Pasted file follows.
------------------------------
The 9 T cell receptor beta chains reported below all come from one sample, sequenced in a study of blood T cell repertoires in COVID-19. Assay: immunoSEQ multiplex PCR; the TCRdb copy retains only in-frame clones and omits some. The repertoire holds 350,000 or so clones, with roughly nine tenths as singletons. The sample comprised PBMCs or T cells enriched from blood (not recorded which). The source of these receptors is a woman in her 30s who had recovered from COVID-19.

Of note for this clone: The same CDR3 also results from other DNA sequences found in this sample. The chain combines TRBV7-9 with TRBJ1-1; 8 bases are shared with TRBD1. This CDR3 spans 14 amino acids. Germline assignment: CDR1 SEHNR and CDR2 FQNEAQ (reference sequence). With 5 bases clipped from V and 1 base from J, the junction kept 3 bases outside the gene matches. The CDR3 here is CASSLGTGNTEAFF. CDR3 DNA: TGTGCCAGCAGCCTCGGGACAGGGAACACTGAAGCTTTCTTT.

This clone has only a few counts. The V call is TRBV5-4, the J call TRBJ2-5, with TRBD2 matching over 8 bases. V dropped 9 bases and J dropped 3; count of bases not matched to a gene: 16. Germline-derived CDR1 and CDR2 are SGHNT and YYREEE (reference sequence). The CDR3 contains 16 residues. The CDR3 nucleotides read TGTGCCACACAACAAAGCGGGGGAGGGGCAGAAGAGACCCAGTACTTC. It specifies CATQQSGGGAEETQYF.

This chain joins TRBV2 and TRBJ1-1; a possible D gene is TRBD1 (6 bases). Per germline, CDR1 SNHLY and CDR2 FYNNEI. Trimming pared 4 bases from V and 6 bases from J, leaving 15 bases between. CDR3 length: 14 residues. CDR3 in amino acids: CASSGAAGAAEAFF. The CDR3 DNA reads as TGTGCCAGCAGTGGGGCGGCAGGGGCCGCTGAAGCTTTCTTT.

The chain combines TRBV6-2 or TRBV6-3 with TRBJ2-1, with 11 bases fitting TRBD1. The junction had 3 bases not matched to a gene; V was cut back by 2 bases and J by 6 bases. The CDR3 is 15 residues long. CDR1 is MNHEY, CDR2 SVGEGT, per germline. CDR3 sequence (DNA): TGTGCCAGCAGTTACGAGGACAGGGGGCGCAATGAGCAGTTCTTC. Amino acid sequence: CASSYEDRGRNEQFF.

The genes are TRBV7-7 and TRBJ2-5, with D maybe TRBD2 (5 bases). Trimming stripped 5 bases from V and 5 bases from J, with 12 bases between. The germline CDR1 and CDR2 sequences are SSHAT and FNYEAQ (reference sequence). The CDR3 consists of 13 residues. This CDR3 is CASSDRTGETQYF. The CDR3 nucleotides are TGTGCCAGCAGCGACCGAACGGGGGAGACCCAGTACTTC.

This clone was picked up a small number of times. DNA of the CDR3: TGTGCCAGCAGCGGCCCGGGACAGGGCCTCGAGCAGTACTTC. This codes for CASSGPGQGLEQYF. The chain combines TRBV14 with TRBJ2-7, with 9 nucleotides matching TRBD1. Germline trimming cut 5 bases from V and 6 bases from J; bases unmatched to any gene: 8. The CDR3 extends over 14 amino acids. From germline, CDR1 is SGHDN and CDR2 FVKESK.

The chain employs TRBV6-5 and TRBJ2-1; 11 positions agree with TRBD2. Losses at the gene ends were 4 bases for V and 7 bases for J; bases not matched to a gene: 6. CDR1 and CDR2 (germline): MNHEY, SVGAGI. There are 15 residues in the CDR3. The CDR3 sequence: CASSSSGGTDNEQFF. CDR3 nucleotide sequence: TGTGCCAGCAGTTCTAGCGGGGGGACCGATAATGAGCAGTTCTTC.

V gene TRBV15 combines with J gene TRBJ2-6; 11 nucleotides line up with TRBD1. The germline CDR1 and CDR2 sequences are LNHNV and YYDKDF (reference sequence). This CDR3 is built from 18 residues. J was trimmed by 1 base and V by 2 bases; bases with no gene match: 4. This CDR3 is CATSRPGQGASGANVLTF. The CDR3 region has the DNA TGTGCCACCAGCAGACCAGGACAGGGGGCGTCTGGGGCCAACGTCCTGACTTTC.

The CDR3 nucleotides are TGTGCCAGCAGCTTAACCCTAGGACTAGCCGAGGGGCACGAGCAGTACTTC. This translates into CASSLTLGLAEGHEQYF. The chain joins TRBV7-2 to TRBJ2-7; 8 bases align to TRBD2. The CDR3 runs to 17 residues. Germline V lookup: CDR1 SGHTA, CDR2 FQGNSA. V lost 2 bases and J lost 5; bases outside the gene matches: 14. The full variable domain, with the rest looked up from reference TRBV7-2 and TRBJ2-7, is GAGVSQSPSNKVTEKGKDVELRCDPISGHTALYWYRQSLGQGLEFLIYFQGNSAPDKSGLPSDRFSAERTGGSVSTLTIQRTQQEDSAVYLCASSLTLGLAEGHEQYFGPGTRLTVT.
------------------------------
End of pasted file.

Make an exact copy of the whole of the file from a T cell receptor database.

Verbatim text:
The 9 T cell receptor beta chains reported below all come from one sample, sequenced in a study of blood T cell repertoires in COVID-19. Assay: immunoSEQ multiplex PCR; the TCRdb copy retains only in-frame clones and omits some. The repertoire holds 350,000 or so clones, with roughly nine tenths as singletons. The sample comprised PBMCs or T cells enriched from blood (not recorded which). The source of these receptors is a woman in her 30s who had recovered from COVID-19.

Of note for this clone: The same CDR3 also results from other DNA sequences found in this sample. The chain combines TRBV7-9 with TRBJ1-1; 8 bases are shared with TRBD1. This CDR3 spans 14 amino acids. Germline assignment: CDR1 SEHNR and CDR2 FQNEAQ (reference sequence). With 5 bases clipped from V and 1 base from J, the junction kept 3 bases outside the gene matches. The CDR3 here is CASSLGTGNTEAFF. CDR3 DNA: TGTGCCAGCAGCCTCGGGACAGGGAACACTGAAGCTTTCTTT.

This clone has only a few counts. The V call is TRBV5-4, the J call TRBJ2-5, with TRBD2 matching over 8 bases. V dropped 9 bases and J dropped 3; count of bases not matched to a gene: 16. Germline-derived CDR1 and CDR2 are SGHNT and YYREEE (reference sequence). The CDR3 contains 16 residues. The CDR3 nucleotides read TGTGCCACACAACAAAGCGGGGGAGGGGCAGAAGAGACCCAGTACTTC. It specifies CATQQSGGGAEETQYF.

This chain joins TRBV2 and TRBJ1-1; a possible D gene is TRBD1 (6 bases). Per germline, CDR1 SNHLY and CDR2 FYNNEI. Trimming pared 4 bases from V and 6 bases from J, leaving 15 bases between. CDR3 length: 14 residues. CDR3 in amino acids: CASSGAAGAAEAFF. The CDR3 DNA reads as TGTGCCAGCAGTGGGGCGGCAGGGGCCGCTGAAGCTTTCTTT.

The chain combines TRBV6-2 or TRBV6-3 with TRBJ2-1, with 11 bases fitting TRBD1. The junction had 3 bases not matched to a gene; V was cut back by 2 bases and J by 6 bases. The CDR3 is 15 residues long. CDR1 is MNHEY, CDR2 SVGEGT, per germline. CDR3 sequence (DNA): TGTGCCAGCAGTTACGAGGACAGGGGGCGCAATGAGCAGTTCTTC. Amino acid sequence: CASSYEDRGRNEQFF.

The genes are TRBV7-7 and TRBJ2-5, with D maybe TRBD2 (5 bases). Trimming stripped 5 bases from V and 5 bases from J, with 12 bases between. The germline CDR1 and CDR2 sequences are SSHAT and FNYEAQ (reference sequence). The CDR3 consists of 13 residues. This CDR3 is CASSDRTGETQYF. The CDR3 nucleotides are TGTGCCAGCAGCGACCGAACGGGGGAGACCCAGTACTTC.

This clone was picked up a small number of times. DNA of the CDR3: TGTGCCAGCAGCGGCCCGGGACAGGGCCTCGAGCAGTACTTC. This codes for CASSGPGQGLEQYF. The chain combines TRBV14 with TRBJ2-7, with 9 nucleotides matching TRBD1. Germline trimming cut 5 bases from V and 6 bases from J; bases unmatched to any gene: 8. The CDR3 extends over 14 amino acids. From germline, CDR1 is SGHDN and CDR2 FVKESK.

The chain employs TRBV6-5 and TRBJ2-1; 11 positions agree with TRBD2. Losses at the gene ends were 4 bases for V and 7 bases for J; bases not matched to a gene: 6. CDR1 and CDR2 (germline): MNHEY, SVGAGI. There are 15 residues in the CDR3. The CDR3 sequence: CASSSSGGTDNEQFF. CDR3 nucleotide sequence: TGTGCCAGCAGTTCTAGCGGGGGGACCGATAATGAGCAGTTCTTC.

V gene TRBV15 combines with J gene TRBJ2-6; 11 nucleotides line up with TRBD1. The germline CDR1 and CDR2 sequences are LNHNV and YYDKDF (reference sequence). This CDR3 is built from 18 residues. J was trimmed by 1 base and V by 2 bases; bases with no gene match: 4. This CDR3 is CATSRPGQGASGANVLTF. The CDR3 region has the DNA TGTGCCACCAGCAGACCAGGACAGGGGGCGTCTGGGGCCAACGTCCTGACTTTC.

The CDR3 nucleotides are TGTGCCAGCAGCTTAACCCTAGGACTAGCCGAGGGGCACGAGCAGTACTTC. This translates into CASSLTLGLAEGHEQYF. The chain joins TRBV7-2 to TRBJ2-7; 8 bases align to TRBD2. The CDR3 runs to 17 residues. Germline V lookup: CDR1 SGHTA, CDR2 FQGNSA. V lost 2 bases and J lost 5; bases outside the gene matches: 14. The full variable domain, with the rest looked up from reference TRBV7-2 and TRBJ2-7, is GAGVSQSPSNKVTEKGKDVELRCDPISGHTALYWYRQSLGQGLEFLIYFQGNSAPDKSGLPSDRFSAERTGGSVSTLTIQRTQQEDSAVYLCASSLTLGLAEGHEQYFGPGTRLTVT.